Mentoring 101: Advancing African-American Women Faculty and Doctoral Student Success in Predominantly White Institutions
This paper is purposed with operationalizing the concept of mentoring as a nuanced approach and attempt to promote the upward trajectories of African-American women in predominantly White institutions (PWIs). The authors struggled as African-American women to balance and decipher the various facets inherent in their respective roles – professor and doctoral student in a PWI – hence a mentor/mentee relationship emerged. This qualitative study explored the effectiveness of traditional and non-traditional mentoring functions for an African-American woman doctoral student aspiring for the professoriate, and the professional advancement of an African-American woman professor, who matriculate in the same PWI.
Publication Year: 2015 | Updated in ITEC: April 4, 2017
Comparing Alternative Voices in the Academy: Navigating the Complexity of Mentoring Relationships from Divergent Ethnic Backgrounds
The authors explored the mentoring experiences of two women in higher education who are working at different levels within a research institution. Traditional mentoring relationships which pair graduate students or junior faculty with a single mentor matched by gender, race, research interest have not produced unilateral success for dedicated protégés. Alternatives to traditional mentoring have produced positive results for participants through supports which better match the needs of women and minority graduate students and junior faculty. Yet, few organized efforts to develop successful alternative approaches to traditional mentoring exist.
Publication Year: 2014 | Updated in ITEC: March 23, 2017
Leadership Development through Mentoring in Higher Education: A Collaborative Autoethnography of Leaders of Color
In this collaborative autoethnography, the authors explored how 14 faculty and administrators of color, identified as emerging leaders within their campus context, experienced mentoring and how these experiences have impacted their leadership development and sense of well-being in the higher education context. In this study, the authors provided evidence of the importance of supportive, developmental professional relationships in the lives of emerging leaders in higher education, especially among people of color. Leaders of color in faith-based higher education identified such relationships, involving psychosocial and career development functions, as fairly limited within their institutional settings.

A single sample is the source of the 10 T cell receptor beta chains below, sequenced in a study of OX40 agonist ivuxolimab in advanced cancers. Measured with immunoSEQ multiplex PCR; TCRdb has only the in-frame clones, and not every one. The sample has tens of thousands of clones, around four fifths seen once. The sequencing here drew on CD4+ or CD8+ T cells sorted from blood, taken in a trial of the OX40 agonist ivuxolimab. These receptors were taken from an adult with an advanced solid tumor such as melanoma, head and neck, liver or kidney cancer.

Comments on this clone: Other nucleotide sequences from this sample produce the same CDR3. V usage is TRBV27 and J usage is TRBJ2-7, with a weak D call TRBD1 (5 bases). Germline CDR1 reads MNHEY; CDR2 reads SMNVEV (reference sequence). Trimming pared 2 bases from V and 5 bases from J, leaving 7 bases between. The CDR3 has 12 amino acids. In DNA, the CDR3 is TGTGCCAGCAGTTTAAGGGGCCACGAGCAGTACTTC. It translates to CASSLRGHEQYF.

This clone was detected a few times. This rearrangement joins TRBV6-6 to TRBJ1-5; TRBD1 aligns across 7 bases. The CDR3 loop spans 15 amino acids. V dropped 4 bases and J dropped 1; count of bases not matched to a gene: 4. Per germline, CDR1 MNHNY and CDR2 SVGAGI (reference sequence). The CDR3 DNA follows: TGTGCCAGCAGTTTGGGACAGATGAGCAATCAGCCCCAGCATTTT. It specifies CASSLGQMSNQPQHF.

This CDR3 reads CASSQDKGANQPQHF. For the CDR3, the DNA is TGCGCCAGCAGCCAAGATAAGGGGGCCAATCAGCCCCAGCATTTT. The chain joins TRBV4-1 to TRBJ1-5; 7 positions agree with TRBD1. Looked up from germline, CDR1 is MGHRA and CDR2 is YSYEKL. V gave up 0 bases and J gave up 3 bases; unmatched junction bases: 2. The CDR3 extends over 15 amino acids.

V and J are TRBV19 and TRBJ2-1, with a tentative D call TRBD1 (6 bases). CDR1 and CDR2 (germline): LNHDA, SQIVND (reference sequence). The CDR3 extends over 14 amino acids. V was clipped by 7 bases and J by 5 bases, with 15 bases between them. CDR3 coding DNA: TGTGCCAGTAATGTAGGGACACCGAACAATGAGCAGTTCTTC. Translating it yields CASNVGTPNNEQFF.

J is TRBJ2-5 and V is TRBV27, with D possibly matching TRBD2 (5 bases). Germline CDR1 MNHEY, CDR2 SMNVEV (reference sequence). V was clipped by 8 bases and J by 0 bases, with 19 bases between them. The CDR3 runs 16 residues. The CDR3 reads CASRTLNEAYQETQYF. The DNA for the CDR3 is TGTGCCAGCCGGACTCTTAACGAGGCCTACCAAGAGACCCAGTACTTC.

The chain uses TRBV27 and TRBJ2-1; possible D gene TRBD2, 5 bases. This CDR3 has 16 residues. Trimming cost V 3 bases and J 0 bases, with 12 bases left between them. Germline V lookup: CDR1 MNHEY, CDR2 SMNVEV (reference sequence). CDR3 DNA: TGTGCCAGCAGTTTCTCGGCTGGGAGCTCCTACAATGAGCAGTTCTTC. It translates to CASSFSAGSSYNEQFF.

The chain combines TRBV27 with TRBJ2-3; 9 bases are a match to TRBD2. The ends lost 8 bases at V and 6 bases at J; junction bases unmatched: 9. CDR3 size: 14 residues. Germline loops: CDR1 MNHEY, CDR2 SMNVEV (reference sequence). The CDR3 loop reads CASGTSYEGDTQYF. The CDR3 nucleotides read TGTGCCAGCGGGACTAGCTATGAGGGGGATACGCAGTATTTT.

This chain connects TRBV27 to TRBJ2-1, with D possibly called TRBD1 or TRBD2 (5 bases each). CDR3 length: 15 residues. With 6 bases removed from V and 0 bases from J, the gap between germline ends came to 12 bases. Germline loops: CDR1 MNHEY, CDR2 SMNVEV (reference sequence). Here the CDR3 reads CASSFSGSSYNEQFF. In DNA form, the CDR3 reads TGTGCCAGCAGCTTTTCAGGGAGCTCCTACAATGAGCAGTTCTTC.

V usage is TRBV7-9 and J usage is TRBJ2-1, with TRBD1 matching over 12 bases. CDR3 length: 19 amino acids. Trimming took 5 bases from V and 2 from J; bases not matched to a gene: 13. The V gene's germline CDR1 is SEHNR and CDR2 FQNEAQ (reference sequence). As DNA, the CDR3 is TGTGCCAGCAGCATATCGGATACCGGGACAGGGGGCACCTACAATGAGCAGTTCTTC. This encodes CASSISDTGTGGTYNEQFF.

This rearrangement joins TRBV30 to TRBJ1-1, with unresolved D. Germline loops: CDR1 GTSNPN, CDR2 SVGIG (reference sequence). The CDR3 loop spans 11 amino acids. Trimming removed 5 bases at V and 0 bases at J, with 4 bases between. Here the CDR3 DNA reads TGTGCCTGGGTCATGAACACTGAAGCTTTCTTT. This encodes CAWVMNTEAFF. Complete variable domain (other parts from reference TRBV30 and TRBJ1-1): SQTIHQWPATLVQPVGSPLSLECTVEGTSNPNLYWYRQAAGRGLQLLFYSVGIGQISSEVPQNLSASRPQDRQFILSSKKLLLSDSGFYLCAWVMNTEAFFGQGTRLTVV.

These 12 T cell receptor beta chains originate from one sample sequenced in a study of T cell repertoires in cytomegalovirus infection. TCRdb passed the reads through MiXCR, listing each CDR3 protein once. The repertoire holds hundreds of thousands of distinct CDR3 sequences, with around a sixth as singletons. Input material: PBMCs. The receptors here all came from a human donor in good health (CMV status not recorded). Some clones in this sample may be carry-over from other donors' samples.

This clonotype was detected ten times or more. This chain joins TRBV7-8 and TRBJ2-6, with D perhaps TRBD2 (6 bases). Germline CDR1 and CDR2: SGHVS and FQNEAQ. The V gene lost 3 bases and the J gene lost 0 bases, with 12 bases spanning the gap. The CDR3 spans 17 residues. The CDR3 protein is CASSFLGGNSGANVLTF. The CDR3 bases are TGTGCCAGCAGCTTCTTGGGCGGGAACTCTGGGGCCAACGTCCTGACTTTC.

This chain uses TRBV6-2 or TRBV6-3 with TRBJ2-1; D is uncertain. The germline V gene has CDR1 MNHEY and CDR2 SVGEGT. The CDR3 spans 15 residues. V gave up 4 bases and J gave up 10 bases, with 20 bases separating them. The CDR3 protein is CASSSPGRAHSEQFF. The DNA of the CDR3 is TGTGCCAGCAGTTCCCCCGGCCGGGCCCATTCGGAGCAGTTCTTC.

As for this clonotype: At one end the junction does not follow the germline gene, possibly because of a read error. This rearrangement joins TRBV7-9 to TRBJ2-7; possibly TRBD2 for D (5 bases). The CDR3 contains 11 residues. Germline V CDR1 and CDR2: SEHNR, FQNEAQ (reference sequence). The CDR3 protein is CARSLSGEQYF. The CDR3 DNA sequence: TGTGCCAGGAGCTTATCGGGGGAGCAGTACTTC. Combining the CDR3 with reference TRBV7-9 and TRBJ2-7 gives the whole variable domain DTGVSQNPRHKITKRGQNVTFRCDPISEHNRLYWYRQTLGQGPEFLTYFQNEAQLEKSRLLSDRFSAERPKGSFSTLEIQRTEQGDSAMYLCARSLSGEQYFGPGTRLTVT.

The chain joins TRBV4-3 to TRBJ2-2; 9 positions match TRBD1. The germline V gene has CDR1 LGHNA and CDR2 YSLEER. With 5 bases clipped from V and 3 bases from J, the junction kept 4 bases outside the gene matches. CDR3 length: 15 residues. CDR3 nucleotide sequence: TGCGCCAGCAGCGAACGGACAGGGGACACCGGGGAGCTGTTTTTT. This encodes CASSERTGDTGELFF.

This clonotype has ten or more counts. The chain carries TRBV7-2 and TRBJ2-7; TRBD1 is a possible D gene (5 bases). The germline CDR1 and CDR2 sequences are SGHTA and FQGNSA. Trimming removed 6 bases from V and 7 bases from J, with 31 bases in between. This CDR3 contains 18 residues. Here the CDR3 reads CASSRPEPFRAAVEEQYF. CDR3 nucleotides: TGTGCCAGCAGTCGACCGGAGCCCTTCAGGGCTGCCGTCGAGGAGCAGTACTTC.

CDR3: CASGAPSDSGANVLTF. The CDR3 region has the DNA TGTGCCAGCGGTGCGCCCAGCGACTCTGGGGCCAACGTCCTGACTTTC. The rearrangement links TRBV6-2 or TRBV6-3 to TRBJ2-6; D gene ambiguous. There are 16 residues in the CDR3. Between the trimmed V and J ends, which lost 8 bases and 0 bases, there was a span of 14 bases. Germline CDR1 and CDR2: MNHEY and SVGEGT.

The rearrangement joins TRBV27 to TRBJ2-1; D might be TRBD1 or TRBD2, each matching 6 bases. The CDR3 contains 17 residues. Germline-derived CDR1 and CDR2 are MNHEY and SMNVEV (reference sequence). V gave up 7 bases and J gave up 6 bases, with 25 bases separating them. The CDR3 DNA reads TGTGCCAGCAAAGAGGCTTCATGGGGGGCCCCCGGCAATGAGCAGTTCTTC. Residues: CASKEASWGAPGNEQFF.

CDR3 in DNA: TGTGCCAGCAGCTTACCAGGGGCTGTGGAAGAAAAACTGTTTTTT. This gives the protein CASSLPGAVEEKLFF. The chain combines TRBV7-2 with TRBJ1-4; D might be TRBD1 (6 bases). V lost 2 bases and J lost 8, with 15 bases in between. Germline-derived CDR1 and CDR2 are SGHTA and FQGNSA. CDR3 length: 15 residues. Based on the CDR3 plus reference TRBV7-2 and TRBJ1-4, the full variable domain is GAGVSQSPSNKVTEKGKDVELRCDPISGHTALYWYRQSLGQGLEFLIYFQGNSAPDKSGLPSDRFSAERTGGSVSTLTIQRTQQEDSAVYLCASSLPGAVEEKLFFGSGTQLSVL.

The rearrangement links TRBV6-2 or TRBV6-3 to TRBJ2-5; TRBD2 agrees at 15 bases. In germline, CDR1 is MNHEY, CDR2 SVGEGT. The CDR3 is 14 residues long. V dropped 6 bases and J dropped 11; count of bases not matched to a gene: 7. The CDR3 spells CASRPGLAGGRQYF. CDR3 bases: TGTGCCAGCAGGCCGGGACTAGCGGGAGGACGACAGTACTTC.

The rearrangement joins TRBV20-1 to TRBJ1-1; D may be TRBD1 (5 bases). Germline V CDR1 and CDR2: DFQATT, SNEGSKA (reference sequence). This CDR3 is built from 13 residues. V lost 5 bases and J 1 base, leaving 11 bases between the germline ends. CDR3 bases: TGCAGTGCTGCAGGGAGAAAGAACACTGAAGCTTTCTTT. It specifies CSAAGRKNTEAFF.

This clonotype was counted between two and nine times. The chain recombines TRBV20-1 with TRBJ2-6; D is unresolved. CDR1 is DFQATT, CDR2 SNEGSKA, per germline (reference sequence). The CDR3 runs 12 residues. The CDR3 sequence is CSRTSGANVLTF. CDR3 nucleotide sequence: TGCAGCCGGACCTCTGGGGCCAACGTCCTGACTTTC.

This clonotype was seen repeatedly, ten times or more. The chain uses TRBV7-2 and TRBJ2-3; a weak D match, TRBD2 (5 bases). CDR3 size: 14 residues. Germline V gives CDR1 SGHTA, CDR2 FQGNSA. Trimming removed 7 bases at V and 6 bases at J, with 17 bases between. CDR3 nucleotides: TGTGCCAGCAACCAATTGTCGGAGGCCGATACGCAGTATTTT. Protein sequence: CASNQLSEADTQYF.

Publication Year: 2014 | Updated in ITEC: March 19, 2017
Mentoring in Contexts of Cultural and Political Friction: Moral Dilemmas of Mentors and Their Management in Practice
This article examines the nature of moral dilemmas mentors from three different national groups (Jewish, Druze, and Arab) encounter in their work in Israeli Arab schools. The findings suggest that in a context of political and cultural friction, such as mentoring in Arab schools in Israel, mentors from different national groups experience professionally moral dilemmas in their mentoring encounters in which personal core values such as truth, integrity, human rights, and physical well-being alongside professional values such as commitment, work ethics, and professionalism are at stake.
Publication Year: 2013 | Updated in ITEC: March 19, 2017